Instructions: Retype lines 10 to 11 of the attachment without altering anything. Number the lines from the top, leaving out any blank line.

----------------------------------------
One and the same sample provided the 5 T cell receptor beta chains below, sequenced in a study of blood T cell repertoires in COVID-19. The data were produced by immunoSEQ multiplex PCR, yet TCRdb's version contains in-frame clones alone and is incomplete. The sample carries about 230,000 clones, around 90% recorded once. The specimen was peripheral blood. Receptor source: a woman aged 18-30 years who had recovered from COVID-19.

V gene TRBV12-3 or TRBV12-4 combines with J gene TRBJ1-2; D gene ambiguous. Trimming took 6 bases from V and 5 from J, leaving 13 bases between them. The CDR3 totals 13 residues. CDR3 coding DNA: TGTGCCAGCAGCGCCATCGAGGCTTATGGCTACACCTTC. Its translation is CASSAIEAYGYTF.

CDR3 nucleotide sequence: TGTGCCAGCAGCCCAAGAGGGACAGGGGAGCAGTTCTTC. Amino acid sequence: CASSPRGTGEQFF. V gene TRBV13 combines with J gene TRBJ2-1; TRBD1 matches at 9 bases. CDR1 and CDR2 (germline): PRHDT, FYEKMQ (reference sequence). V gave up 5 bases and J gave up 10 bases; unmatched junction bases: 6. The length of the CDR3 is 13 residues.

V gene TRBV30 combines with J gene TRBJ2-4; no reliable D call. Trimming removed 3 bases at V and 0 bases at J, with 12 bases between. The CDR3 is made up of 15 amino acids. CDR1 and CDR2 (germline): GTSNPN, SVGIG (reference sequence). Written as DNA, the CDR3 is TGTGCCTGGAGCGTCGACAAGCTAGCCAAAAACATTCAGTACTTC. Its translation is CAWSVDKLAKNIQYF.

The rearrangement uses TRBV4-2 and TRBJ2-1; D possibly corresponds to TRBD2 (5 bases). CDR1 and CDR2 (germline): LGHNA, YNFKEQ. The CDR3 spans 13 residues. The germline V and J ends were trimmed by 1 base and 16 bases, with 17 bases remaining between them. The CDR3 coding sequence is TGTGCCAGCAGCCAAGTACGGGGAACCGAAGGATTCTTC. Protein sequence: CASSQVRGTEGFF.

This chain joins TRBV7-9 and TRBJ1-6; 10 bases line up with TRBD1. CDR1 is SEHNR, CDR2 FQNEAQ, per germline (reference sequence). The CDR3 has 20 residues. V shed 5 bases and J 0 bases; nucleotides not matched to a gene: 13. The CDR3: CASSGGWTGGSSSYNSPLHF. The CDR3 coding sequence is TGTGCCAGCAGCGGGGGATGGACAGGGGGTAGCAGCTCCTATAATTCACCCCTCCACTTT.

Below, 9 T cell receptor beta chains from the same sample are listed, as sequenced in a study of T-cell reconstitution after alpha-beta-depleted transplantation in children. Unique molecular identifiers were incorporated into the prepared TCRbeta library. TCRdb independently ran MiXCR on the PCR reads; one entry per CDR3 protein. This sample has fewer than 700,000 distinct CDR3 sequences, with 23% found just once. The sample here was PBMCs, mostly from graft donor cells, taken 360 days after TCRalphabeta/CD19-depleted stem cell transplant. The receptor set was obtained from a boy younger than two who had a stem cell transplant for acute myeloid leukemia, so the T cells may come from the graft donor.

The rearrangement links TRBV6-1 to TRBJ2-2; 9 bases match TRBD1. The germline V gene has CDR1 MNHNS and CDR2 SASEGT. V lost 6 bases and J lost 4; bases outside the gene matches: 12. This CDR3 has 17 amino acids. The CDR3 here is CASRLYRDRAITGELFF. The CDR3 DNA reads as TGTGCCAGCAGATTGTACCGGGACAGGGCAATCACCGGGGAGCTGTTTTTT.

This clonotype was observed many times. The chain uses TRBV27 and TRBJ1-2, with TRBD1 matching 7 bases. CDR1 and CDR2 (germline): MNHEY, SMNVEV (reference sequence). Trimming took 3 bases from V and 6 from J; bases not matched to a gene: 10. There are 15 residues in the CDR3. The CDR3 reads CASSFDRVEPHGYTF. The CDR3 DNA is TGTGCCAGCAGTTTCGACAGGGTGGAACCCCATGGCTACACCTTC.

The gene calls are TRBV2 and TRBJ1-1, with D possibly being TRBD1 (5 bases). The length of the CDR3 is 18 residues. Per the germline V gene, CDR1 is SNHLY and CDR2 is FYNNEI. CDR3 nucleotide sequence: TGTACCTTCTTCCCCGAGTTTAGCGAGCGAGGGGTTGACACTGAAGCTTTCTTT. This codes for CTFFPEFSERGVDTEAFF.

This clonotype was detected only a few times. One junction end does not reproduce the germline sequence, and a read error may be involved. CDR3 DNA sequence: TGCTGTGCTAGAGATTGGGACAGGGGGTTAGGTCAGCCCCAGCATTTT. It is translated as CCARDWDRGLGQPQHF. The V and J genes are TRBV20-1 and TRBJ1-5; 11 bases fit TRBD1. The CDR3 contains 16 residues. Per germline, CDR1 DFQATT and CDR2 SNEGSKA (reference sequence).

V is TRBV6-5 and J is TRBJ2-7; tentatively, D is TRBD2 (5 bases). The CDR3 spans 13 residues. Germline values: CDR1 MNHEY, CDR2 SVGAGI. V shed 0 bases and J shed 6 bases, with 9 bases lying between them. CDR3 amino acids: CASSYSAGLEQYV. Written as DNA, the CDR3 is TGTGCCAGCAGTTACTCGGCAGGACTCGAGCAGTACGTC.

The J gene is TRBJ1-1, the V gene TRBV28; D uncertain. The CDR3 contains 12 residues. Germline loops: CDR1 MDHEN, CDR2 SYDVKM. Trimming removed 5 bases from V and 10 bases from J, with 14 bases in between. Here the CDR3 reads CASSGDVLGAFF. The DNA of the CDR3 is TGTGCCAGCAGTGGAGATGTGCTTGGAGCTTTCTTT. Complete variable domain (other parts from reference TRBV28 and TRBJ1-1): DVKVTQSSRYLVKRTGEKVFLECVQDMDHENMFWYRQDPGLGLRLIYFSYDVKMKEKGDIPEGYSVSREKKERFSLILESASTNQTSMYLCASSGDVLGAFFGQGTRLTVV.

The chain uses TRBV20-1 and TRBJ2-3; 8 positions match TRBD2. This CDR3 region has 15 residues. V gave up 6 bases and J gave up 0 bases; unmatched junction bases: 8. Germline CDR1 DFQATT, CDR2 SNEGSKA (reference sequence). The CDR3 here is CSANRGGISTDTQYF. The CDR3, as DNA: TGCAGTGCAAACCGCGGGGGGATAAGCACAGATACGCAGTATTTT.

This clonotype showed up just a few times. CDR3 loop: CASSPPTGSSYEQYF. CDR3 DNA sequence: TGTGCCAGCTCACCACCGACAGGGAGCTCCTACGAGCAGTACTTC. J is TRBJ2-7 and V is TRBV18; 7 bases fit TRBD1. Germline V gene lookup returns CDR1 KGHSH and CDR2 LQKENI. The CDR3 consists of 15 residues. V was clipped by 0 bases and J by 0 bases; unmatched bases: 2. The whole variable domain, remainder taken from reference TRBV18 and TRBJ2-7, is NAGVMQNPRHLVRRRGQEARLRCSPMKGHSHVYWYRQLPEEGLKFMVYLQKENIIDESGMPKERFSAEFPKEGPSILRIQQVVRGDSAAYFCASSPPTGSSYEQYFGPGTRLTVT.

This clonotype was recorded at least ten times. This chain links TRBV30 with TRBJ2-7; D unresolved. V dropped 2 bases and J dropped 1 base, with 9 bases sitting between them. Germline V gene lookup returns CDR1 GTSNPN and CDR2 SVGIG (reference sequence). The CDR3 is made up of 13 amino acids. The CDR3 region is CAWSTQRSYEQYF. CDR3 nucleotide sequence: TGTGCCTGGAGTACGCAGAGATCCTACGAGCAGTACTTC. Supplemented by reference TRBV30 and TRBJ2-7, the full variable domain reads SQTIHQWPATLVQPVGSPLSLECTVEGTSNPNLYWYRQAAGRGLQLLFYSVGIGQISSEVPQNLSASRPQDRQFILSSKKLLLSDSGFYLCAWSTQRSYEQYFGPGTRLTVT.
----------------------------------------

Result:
The gene calls are TRBV2 and TRBJ1-1, with D possibly being TRBD1 (5 bases). The length of the CDR3 is 18 residues. Per the germline V gene, CDR1 is SNHLY and CDR2 is FYNNEI. CDR3 nucleotide sequence: TGTACCTTCTTCCCCGAGTTTAGCGAGCGAGGGGTTGACACTGAAGCTTTCTTT. This codes for CTFFPEFSERGVDTEAFF.

This clonotype was detected only a few times. One junction end does not reproduce the germline sequence, and a read error may be involved. CDR3 DNA sequence: TGCTGTGCTAGAGATTGGGACAGGGGGTTAGGTCAGCCCCAGCATTTT. It is translated as CCARDWDRGLGQPQHF. The V and J genes are TRBV20-1 and TRBJ1-5; 11 bases fit TRBD1. The CDR3 contains 16 residues. Per germline, CDR1 DFQATT and CDR2 SNEGSKA (reference sequence).